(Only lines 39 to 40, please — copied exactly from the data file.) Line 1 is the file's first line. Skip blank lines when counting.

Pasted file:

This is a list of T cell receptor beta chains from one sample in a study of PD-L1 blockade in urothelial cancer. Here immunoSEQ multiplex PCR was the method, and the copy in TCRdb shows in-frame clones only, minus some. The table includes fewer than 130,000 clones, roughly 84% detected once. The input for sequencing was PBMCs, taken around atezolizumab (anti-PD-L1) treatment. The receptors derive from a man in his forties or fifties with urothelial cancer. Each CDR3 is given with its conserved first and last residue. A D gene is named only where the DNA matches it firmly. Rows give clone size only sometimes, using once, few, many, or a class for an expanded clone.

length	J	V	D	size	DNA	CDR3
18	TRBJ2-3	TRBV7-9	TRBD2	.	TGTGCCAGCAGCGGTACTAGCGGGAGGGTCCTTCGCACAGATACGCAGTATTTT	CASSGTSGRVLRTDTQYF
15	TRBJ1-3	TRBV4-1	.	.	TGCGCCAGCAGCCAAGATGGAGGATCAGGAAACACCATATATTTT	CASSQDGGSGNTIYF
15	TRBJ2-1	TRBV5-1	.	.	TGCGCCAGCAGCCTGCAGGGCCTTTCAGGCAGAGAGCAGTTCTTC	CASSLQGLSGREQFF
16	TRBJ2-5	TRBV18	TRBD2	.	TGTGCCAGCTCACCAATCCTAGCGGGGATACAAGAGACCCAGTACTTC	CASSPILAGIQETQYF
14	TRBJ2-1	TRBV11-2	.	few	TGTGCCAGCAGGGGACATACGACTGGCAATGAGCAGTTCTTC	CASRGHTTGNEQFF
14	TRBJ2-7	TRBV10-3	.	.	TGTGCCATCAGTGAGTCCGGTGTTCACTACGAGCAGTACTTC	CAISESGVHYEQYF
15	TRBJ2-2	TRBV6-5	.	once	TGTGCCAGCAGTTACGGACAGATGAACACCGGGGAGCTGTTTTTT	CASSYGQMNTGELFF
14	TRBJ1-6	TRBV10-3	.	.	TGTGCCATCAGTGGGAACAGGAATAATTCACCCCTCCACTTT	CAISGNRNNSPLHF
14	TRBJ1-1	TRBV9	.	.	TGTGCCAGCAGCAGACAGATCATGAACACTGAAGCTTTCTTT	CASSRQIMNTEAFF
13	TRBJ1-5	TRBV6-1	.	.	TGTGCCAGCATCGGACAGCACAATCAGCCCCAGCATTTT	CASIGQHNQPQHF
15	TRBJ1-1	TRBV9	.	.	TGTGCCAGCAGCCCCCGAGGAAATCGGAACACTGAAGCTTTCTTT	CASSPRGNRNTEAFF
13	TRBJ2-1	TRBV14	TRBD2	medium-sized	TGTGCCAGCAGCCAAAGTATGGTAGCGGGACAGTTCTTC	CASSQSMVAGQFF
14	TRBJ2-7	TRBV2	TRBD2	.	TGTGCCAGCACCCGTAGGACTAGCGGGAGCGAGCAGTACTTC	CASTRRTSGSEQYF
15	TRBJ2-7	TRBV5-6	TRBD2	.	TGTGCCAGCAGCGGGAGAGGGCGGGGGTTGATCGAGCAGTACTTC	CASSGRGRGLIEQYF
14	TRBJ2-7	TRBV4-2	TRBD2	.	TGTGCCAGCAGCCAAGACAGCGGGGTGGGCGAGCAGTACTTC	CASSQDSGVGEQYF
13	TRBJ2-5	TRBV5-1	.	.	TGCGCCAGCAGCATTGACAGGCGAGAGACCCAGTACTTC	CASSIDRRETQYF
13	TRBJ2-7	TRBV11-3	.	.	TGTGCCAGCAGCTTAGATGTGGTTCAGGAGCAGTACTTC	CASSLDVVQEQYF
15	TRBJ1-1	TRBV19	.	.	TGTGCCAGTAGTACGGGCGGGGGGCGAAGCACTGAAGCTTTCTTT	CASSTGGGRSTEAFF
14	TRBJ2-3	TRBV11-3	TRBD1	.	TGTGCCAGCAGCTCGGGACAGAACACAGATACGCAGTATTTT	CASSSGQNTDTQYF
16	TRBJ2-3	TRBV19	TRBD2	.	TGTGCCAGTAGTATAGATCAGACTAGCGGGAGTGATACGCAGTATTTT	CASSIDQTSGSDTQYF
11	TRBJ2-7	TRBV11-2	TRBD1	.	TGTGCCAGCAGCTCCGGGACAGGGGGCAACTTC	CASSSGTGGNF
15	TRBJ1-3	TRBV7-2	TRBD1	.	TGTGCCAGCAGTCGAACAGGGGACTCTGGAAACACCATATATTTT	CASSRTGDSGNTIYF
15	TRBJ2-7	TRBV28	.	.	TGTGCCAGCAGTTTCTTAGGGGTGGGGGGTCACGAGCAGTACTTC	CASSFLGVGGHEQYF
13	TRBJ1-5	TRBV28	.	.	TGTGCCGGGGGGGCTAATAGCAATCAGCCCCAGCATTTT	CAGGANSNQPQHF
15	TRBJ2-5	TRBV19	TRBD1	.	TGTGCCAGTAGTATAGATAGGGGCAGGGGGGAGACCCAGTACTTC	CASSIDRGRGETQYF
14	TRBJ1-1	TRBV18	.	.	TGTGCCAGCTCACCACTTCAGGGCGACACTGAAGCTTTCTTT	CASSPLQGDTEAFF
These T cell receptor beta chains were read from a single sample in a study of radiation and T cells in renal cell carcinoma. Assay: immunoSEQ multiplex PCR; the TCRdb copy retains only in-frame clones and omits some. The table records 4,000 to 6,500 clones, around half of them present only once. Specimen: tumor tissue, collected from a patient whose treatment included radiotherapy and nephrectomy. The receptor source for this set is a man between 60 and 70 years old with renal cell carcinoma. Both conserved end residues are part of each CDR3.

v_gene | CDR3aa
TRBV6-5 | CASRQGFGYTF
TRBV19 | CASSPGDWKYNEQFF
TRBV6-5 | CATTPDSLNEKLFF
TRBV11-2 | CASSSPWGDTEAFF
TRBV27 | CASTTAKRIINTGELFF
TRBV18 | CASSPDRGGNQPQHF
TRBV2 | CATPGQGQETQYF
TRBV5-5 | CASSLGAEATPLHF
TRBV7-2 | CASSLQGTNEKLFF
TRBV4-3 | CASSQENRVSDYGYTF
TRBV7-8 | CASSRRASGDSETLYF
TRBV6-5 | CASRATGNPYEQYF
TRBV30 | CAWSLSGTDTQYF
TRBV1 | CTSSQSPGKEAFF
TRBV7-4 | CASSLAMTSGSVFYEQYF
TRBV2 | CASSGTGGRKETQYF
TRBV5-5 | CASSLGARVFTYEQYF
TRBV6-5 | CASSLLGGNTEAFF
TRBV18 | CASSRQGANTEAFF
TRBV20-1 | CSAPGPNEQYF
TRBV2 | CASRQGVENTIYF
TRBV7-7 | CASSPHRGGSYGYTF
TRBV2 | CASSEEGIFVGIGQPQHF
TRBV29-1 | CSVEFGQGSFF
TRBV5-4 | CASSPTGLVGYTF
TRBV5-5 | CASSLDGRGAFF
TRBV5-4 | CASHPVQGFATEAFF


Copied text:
TRBV7-2 | CASSLQGTNEKLFF
TRBV4-3 | CASSQENRVSDYGYTF